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I was looking for solutions for calling Javascript constructors with an arbitrary number of arguments, and found some good SO posts, which led me to believe that these three calls should work the same. However, at least in rhino and node.js, they do not:

1. f = Date.bind(Date, 2000,0,1)
2. g =, 2000, 0, 1)
3. h = Date.bind.apply(Date, [2000, 0, 1])

The first one has the desired result:

print(new f()) //=> Sat Jan 01 2000 00:00:00 GMT-0500 (EST)

But the other two don't:

print(new g()) //=> Thu Feb 01 1900 00:00:00 GMT-0500 (EST)
print(new h()) //=> Wed Jun 01 1904 00:00:00 GMT-0400 (EST)

So something's gone haywire somewhere. Thoughts on what? Is it just a bad idea to mix things like apply, bind, and/or call with new?

share|improve this question
They all fail in IE 8 because there is no Date.bind. ;-) – RobG May 15 '12 at 6:15
It seems to me that this is an inappropriate use of bind. It should be used to create funcion objects, but dates are Date objects, not functions, and can't be called. Also, without the use of bind or call or apply, the this value is Date anyway, so what's the point? Lastly, you aren't calling Date as a constructor but as a function. – RobG May 15 '12 at 6:22
Sure, dates are Date objects, but Date itself is a function, and it's Date itself that I'm trying to bind to. Date is a function, so I bind it and get a new function, which I then use as a constructor by calling it with new. As I said at the top of the question, the actual point is to be able to call a constructor with a list of arguments determined at runtime. – Mark Reed May 15 '12 at 11:57
Reading other comments, I think you've come to the realisation that javascript doesn't have classes. Takes a while, but eventually everyone gets there. :-) You can emulate lots of class based stuff, but Date (and probably Math) are exceptions or at least make it really difficult. That's why Date libraries use functions that call Date methods rather than attempt to "subclass" Date. Even Douglas Crockford gave up on complex "class" hierarchies, preferring simple objects. – RobG May 16 '12 at 2:35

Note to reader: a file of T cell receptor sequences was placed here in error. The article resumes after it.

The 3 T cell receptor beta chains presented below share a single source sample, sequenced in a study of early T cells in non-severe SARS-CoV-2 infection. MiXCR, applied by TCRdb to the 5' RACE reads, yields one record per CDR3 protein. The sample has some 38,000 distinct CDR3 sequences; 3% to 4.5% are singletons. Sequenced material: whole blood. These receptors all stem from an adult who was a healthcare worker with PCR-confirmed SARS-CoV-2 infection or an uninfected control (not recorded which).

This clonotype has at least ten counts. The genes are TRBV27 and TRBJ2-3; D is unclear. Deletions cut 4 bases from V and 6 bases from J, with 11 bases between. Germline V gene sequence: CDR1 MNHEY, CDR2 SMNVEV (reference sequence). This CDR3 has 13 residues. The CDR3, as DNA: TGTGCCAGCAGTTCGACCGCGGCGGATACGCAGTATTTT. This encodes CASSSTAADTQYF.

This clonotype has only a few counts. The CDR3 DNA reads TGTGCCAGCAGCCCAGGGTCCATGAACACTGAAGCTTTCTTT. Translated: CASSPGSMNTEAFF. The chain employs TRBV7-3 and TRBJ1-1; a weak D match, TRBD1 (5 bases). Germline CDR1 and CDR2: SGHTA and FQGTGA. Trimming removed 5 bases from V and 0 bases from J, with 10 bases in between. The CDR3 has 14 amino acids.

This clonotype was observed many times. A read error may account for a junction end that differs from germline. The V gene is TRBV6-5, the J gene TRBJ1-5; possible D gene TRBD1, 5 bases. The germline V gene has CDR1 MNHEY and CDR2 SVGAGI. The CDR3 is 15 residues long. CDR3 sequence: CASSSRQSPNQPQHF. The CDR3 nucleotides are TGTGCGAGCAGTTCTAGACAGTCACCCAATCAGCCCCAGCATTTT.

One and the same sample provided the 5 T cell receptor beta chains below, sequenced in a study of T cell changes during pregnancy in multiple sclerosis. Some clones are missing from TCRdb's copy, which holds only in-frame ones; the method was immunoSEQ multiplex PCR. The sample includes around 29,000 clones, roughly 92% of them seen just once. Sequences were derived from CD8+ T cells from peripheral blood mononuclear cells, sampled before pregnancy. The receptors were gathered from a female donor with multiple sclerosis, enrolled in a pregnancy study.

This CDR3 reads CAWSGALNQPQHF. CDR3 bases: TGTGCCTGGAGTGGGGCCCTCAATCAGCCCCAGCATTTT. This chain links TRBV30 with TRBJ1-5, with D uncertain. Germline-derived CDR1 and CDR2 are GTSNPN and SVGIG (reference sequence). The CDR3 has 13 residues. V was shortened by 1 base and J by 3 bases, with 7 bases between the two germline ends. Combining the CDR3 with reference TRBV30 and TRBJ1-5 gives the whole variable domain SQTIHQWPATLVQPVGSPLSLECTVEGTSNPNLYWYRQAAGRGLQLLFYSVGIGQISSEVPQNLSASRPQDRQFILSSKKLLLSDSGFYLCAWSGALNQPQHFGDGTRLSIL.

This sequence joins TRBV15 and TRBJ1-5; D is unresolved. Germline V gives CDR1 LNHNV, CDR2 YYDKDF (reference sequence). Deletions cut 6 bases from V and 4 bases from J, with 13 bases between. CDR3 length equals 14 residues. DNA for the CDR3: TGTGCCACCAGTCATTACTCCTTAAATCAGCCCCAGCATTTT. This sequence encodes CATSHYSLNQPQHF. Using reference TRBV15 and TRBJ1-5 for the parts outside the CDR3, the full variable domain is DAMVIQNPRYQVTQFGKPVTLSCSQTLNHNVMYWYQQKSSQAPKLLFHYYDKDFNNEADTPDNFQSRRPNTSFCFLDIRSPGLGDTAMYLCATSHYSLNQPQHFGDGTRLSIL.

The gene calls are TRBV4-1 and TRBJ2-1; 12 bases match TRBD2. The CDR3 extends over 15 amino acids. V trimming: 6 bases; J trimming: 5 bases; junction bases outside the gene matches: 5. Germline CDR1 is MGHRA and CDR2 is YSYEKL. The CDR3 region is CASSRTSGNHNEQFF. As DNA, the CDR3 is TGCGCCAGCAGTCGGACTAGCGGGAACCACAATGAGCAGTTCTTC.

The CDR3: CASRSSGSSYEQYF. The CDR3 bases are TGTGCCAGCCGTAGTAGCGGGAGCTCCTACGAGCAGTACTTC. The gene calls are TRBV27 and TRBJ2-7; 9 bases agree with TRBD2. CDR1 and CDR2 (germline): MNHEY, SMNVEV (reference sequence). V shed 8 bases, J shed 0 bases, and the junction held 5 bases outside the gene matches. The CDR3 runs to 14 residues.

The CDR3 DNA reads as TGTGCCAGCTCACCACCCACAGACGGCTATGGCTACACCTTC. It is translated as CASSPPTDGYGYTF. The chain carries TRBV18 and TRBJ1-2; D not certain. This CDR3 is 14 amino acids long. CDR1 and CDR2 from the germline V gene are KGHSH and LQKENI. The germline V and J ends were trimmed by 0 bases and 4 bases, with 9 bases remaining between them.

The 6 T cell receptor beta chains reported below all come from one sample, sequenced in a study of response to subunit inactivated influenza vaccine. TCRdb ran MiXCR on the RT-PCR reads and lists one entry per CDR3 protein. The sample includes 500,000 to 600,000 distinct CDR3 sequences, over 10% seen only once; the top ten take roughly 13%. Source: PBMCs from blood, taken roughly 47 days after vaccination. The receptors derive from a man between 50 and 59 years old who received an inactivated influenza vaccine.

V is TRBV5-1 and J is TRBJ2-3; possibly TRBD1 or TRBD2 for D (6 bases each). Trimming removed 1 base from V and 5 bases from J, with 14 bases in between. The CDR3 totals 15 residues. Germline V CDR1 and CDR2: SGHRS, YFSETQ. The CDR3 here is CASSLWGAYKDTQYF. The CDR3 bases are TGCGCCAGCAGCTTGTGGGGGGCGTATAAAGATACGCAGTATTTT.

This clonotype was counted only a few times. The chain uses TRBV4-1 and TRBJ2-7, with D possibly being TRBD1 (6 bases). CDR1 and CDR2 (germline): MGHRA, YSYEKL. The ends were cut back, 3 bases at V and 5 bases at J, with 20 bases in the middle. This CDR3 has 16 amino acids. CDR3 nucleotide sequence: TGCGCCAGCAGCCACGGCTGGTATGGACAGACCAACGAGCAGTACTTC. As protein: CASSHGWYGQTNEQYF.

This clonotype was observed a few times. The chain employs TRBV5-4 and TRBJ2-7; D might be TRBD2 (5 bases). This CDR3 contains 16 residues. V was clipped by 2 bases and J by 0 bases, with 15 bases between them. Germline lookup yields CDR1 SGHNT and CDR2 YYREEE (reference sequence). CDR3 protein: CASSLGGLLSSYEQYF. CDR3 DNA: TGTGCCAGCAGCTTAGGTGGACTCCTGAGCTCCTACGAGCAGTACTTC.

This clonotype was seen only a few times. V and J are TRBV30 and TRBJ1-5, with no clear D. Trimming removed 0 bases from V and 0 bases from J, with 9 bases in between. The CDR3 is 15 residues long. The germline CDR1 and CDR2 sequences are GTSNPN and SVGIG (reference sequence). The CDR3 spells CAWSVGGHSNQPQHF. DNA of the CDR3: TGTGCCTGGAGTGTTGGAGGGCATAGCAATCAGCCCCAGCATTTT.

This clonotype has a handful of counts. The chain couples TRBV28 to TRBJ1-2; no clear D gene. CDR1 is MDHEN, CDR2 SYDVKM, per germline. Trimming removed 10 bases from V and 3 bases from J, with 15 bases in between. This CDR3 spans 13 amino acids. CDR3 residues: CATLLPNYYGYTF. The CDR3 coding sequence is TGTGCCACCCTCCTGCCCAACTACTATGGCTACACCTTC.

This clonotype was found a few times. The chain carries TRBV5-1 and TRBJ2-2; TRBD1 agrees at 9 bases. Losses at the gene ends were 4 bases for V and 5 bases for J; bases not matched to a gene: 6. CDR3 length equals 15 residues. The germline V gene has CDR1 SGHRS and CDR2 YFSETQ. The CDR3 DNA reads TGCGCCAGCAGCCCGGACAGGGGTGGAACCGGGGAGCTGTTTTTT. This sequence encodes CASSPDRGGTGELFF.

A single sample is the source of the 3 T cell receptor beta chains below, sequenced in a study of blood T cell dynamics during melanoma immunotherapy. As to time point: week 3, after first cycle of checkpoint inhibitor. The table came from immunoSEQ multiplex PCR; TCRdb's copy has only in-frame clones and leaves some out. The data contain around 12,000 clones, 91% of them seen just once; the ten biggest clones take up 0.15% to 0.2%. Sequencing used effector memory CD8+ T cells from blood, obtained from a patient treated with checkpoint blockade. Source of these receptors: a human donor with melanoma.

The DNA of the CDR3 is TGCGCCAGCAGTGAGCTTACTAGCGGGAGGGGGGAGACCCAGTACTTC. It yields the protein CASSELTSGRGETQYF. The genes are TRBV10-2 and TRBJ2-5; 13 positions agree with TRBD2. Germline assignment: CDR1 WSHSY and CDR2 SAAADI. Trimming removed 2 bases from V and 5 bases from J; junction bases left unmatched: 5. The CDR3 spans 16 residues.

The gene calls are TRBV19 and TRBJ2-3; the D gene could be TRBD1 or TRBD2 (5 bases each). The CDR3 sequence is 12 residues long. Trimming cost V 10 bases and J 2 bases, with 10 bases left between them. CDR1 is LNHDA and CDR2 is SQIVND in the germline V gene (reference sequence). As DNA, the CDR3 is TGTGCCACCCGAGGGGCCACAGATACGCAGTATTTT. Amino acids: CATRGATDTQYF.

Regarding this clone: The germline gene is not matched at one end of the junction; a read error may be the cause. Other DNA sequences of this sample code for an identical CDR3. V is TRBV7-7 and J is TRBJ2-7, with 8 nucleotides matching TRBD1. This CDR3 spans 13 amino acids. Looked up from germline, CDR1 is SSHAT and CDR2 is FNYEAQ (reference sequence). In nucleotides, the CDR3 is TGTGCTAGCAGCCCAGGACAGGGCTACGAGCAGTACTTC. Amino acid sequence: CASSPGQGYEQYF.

@RobG indeed. I was actually trying my hand at constructing a new method (like the one in Mr. Crockford's book, but without looking at his implementation) when I ran into this little conundrum. – Mark Reed May 16 '12 at 4:12
up vote 12 down vote accepted

The accepted answer is incorrect. You can use bind, call and apply with constructors to create new constructors just fine -- the only problem in your test is that you've forgotten that bind.apply and are applying and calling bind, not the constructor itself, so you gave the wrong arguments.

f = Date.bind(null, 2000,0,1)
g =, null, 2000, 0, 1)
h = Function.bind.apply(Date, [ null, 2000, 0, 1 ])

new f() //=> Sat Jan 01 2000 00:00:00 GMT-0500 (EST)
new g() //=> Sat Jan 01 2000 00:00:00 GMT-0500 (EST)
new h() //=> Sat Jan 01 2000 00:00:00 GMT-0500 (EST)

All three are instanceof Date.

Call's arguments are the execution context followed by the arguments to apply. Apply's arguments are the execution context and an array of arguments. Bind's arguments are the execution context followed by the arguments to bind.